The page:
IMP: This post is under development. Links coming soon!!!
Puerto Rico is a convenient destination for U.S. travelers. Being a U.S. territory, you don’t require a visa or a passport to get there, and most people on the island speak English. Despite annexation by the U.S., the culture of Puerto Rico has maintained its own independence. That pride goes with us everywhere, as the popular saying goes “yo sería borincano aunque naciera en la luna” (I am Puerto Rican even if I was born on the moon) as the popular song from Fiel a la Vega says.
I’m from Puerto Rico myself, born and raised in the barrio Quebrada Honda in the town of San Lorenzo, which is sort of south-east-center of the island. Most of my ancestors were sugarcane and coffee field workers. I am what you call a jíbara, a term that is used to refer to the country people (previously peasants). Being a jíbarx has become a term of endearment, gaining a positive connotation in the last century. It’s associated with cultural ideology, but occasionally it’s used to refer to someone who is considered ignorant. For me, this term describes the hard-working, simple, independent-minded culture of our people.
That said, you will believe I have some street cred when it comes to advising people where to go when they visit Puerto Rico. I have been asked the same question many times: “I am going to Puerto Rico, what do you recommend I do?”. This inspired me to start this blog, Los Ambulantes, and write this comprehensive list of what to do in each town on the island. The list is constantly being edited, which means that I will add as I go visit these places on my home island. I will include photos, how to get there, where to eat, what to avoid, etc.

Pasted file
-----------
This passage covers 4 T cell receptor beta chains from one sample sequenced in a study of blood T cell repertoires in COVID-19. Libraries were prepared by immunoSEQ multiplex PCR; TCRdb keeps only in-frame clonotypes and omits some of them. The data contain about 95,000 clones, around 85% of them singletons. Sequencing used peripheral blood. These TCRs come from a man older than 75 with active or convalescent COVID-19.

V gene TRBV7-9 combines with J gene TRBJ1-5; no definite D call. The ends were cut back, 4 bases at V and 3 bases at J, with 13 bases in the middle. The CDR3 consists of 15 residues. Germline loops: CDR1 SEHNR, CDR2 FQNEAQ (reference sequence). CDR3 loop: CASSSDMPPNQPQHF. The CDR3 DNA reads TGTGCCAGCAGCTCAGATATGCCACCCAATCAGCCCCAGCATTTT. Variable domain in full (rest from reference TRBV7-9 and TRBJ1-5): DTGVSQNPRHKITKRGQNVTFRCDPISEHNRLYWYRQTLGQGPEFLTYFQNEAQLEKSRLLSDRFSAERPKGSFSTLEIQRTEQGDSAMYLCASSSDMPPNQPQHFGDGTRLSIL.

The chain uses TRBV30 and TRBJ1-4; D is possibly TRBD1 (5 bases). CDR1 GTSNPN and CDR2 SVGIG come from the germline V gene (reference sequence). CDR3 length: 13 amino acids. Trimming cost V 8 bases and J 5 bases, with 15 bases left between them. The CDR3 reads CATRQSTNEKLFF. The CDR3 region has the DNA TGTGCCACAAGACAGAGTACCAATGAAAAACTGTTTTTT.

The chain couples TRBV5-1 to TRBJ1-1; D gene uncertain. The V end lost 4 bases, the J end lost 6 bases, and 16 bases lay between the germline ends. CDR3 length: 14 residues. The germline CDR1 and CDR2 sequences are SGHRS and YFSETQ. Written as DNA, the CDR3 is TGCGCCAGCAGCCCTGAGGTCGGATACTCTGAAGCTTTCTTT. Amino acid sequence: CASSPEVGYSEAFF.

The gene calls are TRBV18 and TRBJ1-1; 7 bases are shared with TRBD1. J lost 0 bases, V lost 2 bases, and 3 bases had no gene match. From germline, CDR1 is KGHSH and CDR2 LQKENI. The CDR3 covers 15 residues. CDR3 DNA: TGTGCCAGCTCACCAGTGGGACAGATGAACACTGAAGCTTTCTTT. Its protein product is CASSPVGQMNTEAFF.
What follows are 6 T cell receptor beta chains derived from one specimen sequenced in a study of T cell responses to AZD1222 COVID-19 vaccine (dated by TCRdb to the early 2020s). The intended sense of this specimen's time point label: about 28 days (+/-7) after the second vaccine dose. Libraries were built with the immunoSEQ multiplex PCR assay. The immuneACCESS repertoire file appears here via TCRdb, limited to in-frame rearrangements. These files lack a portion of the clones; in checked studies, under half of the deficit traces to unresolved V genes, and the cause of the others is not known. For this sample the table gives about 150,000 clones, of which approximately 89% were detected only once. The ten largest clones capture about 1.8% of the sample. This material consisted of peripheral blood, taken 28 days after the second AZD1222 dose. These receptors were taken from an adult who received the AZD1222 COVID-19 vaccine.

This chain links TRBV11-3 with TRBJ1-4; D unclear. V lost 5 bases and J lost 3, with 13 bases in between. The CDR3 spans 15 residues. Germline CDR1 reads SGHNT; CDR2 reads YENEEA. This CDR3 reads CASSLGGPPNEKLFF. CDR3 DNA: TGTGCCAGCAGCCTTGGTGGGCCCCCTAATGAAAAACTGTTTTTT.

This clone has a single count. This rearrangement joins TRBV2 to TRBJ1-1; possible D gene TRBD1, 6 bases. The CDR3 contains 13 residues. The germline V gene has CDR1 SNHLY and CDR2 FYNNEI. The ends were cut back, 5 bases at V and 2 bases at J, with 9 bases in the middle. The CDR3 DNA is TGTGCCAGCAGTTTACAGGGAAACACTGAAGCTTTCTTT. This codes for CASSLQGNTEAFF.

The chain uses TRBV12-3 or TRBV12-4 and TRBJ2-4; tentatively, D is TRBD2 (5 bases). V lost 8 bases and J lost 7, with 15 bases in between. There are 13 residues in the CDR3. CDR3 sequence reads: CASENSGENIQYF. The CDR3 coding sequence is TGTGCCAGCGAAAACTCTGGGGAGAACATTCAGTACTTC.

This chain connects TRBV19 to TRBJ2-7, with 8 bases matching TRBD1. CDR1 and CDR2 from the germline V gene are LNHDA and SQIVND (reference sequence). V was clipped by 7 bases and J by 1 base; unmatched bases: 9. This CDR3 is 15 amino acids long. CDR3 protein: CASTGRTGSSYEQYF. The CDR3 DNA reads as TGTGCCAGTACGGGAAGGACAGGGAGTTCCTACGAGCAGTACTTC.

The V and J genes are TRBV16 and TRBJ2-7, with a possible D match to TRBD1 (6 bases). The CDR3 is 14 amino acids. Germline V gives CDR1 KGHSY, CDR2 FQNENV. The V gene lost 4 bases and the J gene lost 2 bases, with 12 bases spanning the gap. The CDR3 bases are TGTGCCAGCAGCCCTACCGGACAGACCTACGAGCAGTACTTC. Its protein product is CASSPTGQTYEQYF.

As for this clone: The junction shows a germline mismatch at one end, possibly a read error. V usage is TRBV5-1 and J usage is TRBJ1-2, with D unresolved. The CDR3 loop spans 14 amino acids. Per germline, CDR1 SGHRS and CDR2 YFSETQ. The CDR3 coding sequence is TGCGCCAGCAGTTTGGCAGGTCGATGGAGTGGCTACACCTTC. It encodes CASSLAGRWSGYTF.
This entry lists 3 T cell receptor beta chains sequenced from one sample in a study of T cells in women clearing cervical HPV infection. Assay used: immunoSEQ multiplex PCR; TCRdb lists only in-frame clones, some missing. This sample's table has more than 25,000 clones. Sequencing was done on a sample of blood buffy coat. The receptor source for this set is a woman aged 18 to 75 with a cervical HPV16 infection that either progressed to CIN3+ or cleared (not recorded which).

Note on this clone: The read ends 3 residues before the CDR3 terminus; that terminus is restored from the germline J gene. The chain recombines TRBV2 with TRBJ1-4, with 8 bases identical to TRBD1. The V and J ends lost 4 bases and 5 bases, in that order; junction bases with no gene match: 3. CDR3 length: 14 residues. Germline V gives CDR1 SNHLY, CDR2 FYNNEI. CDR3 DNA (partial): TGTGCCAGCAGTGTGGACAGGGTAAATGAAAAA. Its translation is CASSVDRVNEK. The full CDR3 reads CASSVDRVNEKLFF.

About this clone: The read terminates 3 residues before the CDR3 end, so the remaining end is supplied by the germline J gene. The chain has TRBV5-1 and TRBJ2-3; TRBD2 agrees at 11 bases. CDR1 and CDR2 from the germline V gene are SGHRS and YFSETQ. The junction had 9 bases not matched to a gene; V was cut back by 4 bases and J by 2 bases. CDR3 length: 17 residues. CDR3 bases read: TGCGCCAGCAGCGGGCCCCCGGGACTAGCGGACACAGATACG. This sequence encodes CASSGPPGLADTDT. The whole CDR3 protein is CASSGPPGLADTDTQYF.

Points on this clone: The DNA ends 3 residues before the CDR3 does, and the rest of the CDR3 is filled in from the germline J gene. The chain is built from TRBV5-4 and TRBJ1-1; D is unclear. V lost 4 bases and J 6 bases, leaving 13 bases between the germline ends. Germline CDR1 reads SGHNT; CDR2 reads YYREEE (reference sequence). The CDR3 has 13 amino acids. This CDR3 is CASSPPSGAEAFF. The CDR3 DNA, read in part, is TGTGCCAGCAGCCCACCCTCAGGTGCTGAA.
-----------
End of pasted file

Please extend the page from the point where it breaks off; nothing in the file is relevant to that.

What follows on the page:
I decided to divide the list by region and then by town. Each town should have a hyperlink (some are still work in progress) that will take you on a virtual visit. If you need help planning a trip to the island, just send us a message and we will be happy to help.
North + Metropolitan Area
Old San Juan
The West/Porta Del Sol
The Center of the Island/Zona Montañosa
The Puerto Rico Islands
Isla de Mona
Caja de Muerto
How to get around
I always tell my friends that renting a car is your best option. You can try to get around with public transportation, but I feel like it’s just not reliable unless you are visiting the towns within the metropolitan area.
When to go
Puerto Rico has no seasons and it never gets terribly cold. The average temperature is 80°F (26°C). People usually like to visit in the winter to escape the winter in the U.S. Hurricane season is from June 1 to November 30, which can coincide with heavy rains. Plan accordingly.